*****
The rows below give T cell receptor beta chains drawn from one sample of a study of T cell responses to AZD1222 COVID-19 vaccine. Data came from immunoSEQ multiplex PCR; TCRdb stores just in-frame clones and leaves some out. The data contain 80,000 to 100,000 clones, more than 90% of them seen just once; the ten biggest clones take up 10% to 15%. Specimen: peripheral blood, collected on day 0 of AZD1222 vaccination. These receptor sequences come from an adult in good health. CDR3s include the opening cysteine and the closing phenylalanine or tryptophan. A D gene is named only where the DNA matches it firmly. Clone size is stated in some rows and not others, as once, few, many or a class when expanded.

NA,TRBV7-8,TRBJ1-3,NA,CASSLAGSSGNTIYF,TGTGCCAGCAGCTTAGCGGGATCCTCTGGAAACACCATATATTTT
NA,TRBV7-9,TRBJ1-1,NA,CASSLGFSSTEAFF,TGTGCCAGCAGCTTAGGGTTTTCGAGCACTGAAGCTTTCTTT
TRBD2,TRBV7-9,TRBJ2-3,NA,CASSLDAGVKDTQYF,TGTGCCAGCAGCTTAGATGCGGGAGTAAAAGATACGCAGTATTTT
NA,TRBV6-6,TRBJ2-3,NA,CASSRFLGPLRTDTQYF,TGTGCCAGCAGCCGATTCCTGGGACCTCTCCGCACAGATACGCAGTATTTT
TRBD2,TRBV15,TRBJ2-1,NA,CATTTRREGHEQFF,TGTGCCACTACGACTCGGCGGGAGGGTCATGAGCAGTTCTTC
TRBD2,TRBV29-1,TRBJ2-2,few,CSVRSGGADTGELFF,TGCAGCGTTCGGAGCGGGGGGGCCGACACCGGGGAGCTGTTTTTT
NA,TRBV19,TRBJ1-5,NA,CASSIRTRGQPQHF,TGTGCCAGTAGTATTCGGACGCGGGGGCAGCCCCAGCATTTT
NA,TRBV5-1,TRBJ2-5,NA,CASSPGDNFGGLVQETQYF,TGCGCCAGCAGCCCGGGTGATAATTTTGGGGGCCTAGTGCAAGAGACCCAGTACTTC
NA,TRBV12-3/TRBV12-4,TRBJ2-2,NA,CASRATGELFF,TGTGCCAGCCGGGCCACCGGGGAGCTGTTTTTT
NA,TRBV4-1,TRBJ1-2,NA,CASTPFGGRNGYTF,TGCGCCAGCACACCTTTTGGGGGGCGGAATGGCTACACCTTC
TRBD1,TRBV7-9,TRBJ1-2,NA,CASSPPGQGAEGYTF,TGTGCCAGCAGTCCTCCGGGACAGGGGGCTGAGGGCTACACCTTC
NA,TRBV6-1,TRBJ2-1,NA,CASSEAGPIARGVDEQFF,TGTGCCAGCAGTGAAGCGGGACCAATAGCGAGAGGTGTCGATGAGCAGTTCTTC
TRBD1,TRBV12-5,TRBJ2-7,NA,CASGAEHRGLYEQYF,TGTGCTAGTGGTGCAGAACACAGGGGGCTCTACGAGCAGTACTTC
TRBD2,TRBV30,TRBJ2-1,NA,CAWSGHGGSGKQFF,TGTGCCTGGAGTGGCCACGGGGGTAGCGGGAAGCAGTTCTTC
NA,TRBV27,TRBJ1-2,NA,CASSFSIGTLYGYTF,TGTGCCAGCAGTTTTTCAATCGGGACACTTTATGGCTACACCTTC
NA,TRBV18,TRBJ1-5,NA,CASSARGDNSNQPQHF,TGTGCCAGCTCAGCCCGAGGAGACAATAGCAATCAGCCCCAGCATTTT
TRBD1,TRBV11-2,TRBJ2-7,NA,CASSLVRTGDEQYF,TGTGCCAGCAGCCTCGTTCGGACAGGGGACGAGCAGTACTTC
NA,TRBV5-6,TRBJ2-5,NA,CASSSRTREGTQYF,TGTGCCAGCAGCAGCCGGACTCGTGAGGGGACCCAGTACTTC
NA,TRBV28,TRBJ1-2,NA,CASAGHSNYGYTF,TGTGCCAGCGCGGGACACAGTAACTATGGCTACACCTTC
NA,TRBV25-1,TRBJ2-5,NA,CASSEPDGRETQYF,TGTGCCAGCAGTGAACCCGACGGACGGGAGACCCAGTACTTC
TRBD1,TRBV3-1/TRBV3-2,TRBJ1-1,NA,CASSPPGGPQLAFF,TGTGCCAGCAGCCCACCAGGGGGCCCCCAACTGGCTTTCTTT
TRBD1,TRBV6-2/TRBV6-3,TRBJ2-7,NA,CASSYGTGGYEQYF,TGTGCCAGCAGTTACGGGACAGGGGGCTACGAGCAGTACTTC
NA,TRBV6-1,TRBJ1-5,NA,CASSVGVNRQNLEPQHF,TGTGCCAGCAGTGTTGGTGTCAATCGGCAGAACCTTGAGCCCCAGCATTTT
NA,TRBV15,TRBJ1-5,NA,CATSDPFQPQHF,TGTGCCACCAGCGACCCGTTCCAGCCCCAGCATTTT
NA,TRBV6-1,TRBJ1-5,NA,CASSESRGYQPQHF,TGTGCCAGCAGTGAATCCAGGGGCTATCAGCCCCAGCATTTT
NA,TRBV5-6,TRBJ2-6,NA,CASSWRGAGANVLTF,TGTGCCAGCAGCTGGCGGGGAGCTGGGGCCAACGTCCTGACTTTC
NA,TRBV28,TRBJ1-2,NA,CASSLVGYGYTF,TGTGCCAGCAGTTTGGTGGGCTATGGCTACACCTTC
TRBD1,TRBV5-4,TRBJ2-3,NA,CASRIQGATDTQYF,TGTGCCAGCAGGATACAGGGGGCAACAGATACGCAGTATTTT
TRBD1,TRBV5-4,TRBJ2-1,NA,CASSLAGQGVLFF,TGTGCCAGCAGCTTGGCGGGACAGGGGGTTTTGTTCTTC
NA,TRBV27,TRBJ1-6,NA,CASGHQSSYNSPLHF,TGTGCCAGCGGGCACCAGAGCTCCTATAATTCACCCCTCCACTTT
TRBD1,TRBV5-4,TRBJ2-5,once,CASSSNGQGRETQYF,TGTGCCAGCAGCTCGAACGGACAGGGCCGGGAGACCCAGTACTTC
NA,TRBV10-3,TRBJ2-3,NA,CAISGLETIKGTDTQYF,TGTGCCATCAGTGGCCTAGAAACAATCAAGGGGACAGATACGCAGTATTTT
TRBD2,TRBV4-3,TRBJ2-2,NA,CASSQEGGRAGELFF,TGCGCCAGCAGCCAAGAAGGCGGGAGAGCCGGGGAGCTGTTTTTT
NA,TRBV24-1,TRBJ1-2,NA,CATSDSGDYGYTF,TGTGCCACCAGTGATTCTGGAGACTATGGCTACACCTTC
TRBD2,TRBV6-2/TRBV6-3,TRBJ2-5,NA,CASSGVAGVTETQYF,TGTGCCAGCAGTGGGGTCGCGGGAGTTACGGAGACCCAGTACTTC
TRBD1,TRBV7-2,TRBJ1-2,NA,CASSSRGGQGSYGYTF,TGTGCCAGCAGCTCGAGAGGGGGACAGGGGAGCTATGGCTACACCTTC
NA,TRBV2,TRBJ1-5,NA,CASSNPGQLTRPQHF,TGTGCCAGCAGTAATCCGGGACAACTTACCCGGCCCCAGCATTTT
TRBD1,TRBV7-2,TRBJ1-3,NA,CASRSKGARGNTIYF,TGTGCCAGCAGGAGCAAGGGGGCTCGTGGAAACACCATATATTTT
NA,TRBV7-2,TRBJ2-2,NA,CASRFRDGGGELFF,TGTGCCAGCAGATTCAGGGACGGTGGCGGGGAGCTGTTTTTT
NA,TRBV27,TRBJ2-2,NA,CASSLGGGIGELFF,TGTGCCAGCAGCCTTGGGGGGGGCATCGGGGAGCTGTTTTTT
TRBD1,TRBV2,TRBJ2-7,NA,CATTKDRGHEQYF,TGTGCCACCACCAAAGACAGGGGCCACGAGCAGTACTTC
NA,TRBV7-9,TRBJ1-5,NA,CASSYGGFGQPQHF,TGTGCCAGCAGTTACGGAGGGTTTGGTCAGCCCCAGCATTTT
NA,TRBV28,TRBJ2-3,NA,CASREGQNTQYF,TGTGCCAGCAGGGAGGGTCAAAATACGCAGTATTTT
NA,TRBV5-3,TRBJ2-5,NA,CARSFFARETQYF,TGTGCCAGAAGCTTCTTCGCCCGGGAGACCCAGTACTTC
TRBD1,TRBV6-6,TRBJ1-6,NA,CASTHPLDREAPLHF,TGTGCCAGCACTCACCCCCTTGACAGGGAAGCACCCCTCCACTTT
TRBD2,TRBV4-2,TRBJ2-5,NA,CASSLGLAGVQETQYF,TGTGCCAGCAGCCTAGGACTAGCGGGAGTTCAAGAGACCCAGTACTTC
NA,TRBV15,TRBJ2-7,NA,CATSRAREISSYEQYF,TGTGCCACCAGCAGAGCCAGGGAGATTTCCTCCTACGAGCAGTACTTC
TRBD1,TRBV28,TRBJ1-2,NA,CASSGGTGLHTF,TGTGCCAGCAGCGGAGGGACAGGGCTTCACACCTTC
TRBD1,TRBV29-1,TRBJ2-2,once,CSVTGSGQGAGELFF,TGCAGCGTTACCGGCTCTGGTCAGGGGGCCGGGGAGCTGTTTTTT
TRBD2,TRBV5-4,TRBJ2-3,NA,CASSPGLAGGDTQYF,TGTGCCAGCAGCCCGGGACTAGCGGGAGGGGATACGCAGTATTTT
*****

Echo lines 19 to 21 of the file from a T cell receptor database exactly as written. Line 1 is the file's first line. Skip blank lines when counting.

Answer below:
NA,TRBV5-6,TRBJ2-5,NA,CASSSRTREGTQYF,TGTGCCAGCAGCAGCCGGACTCGTGAGGGGACCCAGTACTTC
NA,TRBV28,TRBJ1-2,NA,CASAGHSNYGYTF,TGTGCCAGCGCGGGACACAGTAACTATGGCTACACCTTC
NA,TRBV25-1,TRBJ2-5,NA,CASSEPDGRETQYF,TGTGCCAGCAGTGAACCCGACGGACGGGAGACCCAGTACTTC